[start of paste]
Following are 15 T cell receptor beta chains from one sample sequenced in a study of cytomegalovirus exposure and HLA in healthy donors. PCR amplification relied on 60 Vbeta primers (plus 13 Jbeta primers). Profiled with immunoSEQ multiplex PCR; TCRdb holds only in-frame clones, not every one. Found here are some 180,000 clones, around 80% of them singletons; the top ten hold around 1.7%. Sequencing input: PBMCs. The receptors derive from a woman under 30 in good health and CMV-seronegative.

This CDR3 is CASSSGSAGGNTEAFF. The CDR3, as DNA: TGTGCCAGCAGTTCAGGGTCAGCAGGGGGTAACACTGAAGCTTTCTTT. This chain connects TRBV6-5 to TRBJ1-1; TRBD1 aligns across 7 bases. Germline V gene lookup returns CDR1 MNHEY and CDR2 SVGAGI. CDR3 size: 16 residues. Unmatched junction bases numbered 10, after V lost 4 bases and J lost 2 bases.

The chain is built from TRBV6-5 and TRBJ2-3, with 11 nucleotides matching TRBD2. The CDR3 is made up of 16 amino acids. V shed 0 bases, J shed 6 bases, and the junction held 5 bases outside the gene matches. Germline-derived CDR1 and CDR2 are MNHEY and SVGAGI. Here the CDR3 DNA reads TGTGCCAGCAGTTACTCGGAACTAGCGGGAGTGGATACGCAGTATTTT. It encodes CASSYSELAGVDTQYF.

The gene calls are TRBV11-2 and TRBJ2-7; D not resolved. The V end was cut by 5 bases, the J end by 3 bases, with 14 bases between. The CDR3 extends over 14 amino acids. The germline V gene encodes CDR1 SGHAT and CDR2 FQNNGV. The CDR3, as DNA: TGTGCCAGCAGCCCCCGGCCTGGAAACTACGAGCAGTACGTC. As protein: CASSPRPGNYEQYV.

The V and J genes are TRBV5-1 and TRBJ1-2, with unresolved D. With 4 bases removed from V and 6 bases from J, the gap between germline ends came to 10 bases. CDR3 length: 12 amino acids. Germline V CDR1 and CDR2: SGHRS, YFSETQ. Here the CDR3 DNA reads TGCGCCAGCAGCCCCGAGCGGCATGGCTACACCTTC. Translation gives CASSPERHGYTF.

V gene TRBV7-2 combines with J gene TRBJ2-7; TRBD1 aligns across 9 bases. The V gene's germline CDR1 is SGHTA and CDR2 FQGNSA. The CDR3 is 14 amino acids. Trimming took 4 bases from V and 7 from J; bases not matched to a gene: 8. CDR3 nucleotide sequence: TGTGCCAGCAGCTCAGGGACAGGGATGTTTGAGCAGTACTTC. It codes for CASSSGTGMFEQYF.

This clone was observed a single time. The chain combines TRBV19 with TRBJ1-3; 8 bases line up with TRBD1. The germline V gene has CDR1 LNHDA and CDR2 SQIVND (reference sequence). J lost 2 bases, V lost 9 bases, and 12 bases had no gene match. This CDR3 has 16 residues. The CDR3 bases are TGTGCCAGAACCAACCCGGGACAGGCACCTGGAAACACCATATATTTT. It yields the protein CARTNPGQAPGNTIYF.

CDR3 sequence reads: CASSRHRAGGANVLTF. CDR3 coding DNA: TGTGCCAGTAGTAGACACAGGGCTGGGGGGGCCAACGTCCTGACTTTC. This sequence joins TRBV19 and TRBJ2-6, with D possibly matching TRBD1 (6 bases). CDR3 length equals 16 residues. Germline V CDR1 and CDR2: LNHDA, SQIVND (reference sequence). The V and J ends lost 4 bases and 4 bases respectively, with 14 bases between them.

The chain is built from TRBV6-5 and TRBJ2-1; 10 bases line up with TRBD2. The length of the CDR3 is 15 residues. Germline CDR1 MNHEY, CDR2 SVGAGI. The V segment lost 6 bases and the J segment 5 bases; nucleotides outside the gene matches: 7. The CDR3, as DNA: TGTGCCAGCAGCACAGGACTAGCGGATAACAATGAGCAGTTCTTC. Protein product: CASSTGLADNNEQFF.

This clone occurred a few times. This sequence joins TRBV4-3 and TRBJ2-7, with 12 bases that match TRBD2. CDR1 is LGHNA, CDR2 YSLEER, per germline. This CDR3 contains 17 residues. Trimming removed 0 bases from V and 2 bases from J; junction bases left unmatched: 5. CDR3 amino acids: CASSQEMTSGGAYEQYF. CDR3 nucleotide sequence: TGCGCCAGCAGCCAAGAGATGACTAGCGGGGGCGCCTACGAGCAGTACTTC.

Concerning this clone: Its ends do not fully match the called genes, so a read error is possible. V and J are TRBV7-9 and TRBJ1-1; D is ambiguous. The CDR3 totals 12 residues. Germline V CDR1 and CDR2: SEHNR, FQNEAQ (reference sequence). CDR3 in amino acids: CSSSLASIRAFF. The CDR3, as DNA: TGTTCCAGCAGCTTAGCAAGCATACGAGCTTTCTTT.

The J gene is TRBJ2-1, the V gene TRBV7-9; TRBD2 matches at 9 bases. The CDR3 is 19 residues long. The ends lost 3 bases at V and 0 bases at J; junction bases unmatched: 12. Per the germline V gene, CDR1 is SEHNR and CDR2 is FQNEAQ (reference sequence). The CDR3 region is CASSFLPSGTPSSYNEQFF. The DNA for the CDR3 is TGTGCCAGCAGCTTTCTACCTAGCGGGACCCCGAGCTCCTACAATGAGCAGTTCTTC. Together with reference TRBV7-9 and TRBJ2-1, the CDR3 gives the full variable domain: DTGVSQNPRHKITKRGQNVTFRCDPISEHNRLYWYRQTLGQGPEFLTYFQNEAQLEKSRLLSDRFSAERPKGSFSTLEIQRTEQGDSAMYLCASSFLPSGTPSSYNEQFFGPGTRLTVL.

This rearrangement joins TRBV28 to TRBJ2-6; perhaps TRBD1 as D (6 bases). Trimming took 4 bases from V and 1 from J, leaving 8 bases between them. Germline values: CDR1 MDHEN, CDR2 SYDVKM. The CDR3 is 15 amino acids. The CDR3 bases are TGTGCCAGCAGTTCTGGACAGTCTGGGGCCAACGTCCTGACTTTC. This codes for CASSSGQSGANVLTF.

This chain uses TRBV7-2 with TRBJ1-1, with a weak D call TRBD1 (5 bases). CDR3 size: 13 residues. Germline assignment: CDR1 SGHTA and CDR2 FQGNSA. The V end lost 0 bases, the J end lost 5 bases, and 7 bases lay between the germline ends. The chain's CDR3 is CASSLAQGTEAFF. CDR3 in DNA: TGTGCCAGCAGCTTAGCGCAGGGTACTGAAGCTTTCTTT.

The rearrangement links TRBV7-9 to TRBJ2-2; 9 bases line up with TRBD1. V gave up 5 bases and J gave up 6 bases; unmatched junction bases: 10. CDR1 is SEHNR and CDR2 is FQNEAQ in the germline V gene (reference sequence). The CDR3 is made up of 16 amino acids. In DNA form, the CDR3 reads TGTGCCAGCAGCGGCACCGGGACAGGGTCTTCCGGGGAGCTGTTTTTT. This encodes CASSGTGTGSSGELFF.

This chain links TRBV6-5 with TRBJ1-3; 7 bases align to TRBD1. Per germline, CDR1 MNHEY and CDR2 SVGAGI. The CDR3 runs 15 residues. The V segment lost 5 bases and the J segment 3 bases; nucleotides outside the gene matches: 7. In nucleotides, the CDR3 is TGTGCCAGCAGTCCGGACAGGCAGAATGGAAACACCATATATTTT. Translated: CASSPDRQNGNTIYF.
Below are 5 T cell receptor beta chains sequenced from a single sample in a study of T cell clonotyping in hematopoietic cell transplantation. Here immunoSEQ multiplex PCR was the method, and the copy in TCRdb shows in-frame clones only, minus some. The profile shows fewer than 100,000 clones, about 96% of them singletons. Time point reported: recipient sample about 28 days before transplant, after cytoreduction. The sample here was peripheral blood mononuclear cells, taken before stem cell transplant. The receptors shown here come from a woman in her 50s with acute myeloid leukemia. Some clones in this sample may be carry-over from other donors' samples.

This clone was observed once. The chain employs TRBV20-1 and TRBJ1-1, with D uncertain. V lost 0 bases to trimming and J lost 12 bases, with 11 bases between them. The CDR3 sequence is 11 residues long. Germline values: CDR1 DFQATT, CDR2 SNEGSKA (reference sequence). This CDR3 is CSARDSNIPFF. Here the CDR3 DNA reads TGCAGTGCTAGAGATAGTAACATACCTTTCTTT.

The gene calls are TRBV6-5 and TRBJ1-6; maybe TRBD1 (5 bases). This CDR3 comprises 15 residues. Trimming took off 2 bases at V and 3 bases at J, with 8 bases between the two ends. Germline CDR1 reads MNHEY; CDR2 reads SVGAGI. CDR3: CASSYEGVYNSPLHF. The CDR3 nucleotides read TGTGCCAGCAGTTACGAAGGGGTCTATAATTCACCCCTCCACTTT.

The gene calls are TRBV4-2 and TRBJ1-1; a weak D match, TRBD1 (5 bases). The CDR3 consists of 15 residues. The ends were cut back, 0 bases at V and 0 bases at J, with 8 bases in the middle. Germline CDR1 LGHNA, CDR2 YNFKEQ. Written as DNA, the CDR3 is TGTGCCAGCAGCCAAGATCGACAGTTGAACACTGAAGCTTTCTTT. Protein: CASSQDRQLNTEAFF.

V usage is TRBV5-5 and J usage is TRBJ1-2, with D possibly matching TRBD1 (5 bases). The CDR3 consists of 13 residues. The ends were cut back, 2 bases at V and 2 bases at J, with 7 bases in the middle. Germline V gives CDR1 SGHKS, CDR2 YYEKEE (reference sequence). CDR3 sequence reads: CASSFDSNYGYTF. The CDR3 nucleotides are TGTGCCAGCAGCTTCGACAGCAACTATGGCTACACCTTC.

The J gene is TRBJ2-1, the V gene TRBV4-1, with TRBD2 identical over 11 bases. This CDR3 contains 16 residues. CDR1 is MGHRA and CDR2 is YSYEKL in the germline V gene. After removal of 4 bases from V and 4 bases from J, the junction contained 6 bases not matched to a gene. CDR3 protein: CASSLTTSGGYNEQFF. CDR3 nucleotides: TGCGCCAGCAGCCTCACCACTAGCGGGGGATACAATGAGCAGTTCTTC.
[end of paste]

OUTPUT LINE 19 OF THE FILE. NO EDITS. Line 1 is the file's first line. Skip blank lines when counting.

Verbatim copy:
The gene calls are TRBV6-5 and TRBJ1-6; maybe TRBD1 (5 bases). This CDR3 comprises 15 residues. Trimming took off 2 bases at V and 3 bases at J, with 8 bases between the two ends. Germline CDR1 reads MNHEY; CDR2 reads SVGAGI. CDR3: CASSYEGVYNSPLHF. The CDR3 nucleotides read TGTGCCAGCAGTTACGAAGGGGTCTATAATTCACCCCTCCACTTT.